As Valentine’s Day rolls around once again, I find myself keenly aware that not everyone in this world is fortunate enough to be blessed with a partner, lover, spouse or otherwise significant other as understanding, tolerant and patient as my good wife.
At times like this, a man often turns to solace in the arms of a waifu — hell, even if you do have a partner, lover, spouse or otherwise significant other as understanding, tolerant and patient as my good wife, sometimes a man still turns to solace in the arms of a waifu.
But the process of picking a waifu is not a scientific one, nor is it as simple as seeing an attractive woman and feeling a sexual attraction. It is, for many, a deeper sense of connection with a character on an emotional level; a desire for that character to be real and part of one’s life.
Or it might just be a bit of dumb, silly fun. Either way, here are ten waifus I’ve loved over the years.
Ms. Hapgood, female lead of Indiana Jones and the Fate of Atlantis by LucasArts, may not be a character of Japanese origin, but it would be remiss of me not to mention her in any discussion of waifus because she is almost entirely responsible for 1) my love of redheads and 2) my enjoyment of spunky female characters who don’t take any shit from anyone.
In many ways, Sophia was a proto-tsundere in that she was thoroughly hot-and-cold towards Indy over the course of the whole adventure, though naturally, this being an Indiana Jones adventure, the two were locking lips by the end of the experience. I really enjoyed the rocky road their relationship took, and I found the exploration of this to be one of the most surprisingly compelling aspects of the whole game.
Mikae from Parsley’s True Love (localised by JAST, way back in the early days) was several “firsts” for me. She was one of the first characters I encountered in one of the first visual novel/dating sims I’d ever played, and she was also my first real encounter with the common Japanese trope of the “childhood friend”.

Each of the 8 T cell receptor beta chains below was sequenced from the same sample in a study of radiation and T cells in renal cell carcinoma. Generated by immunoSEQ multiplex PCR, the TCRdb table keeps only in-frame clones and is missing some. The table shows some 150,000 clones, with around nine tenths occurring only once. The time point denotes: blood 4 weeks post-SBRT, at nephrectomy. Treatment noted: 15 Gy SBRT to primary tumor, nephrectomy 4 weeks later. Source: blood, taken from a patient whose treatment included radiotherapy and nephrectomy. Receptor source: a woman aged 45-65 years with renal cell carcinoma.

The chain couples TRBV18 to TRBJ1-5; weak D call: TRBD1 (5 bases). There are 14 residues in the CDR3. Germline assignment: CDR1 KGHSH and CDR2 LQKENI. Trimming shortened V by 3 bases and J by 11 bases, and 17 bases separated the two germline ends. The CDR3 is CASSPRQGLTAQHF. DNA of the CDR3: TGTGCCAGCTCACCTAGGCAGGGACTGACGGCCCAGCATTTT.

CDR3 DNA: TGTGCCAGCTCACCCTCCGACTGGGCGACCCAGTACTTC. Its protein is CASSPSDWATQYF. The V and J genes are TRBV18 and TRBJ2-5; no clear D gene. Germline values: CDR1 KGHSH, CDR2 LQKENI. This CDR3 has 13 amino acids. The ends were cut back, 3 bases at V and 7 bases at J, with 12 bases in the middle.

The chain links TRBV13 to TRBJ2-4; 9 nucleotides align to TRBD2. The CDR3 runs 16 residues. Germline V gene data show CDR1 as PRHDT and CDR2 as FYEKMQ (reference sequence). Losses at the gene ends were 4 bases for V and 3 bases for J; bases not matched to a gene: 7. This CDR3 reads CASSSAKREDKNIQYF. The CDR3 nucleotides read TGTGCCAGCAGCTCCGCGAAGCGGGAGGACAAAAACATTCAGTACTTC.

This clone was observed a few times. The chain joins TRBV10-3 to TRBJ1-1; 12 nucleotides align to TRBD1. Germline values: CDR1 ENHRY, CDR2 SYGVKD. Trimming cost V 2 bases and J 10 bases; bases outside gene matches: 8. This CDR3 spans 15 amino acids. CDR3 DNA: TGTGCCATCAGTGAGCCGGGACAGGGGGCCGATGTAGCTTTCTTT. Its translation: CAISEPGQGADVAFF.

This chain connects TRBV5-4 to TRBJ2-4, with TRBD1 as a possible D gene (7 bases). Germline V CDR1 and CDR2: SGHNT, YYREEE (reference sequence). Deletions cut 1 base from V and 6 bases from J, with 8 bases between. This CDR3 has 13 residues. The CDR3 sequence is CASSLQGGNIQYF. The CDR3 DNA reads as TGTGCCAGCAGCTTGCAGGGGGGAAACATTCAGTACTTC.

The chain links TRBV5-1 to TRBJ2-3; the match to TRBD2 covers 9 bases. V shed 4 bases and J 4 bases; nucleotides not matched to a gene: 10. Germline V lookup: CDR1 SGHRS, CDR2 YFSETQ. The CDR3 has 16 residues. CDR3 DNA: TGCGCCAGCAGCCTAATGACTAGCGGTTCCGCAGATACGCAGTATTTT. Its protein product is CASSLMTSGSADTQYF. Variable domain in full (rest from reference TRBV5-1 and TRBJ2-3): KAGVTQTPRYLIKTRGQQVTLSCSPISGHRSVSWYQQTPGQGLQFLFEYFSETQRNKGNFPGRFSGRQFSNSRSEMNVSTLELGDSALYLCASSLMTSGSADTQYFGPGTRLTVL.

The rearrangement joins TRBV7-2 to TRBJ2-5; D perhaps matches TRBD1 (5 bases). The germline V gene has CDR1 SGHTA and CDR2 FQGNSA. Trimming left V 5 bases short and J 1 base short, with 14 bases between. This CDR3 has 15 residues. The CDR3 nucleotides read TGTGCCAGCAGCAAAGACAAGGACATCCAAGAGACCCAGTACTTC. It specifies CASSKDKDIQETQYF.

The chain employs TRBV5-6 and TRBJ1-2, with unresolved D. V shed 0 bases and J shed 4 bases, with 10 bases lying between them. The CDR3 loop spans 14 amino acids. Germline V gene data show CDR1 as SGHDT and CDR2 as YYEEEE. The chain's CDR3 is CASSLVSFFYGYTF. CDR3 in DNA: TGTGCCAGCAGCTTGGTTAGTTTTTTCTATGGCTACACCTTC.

She was also a pleasantly grounded, down-to-earth sort of character that I enjoyed the experience of “virtually dating”, and she also brought back a few bittersweet memories of a childhood friend of my own who moved away when I was quite young. Ah, what might have been…
Marin, from The Legend of Zelda: Link’s Awakening, is indisputably Zelda’s best girl in my own imagination. While she may have been little more than a tiny, pixelated sprite that you didn’t actually spend a whole lot of time with over the course of the entire adventure, she was presented in a charming enough way to make her extremely memorable — and to make leaving her behind at the end of the game an extremely bittersweet experience.
I was delighted to discover Marin reimagined as a full, colourful 3D model in a DLC package for the Wii U’s Hyrule Warriors recently; while she may not have any of her own full-on story content to explore, her modernised depiction is just as charming as the tiny, blocky girl I fell in love with all those years ago.
I came across Katawa Shoujo at exactly the right time in my life. My first marriage had fallen apart and I was suffering from terrible loneliness and a considerable amount of social anxiety. My confidence had been completely shot, in other words, and I didn’t know what to do.
So you can imagine how I felt when I came across a character who was suffering from terrible loneliness, a considerable amount of social anxiety, shot confidence and an inability to know quite what to do in almost any situation. Granted, Hanako’s reasons for feeling this way were rather different to my own, but mental scars can have as profound an impact on one as physical ones.
Before I played My Girlfriend is the President (also known as Osananajimi wa Daitōryō), I had a kind of vague awareness of the concept of “moe” but hadn’t really thought about it all that much. By the time I’d finished my first playthrough, however, in which I pursued the titular “girlfriend’s” route, I had a thorough understanding of what it was all about.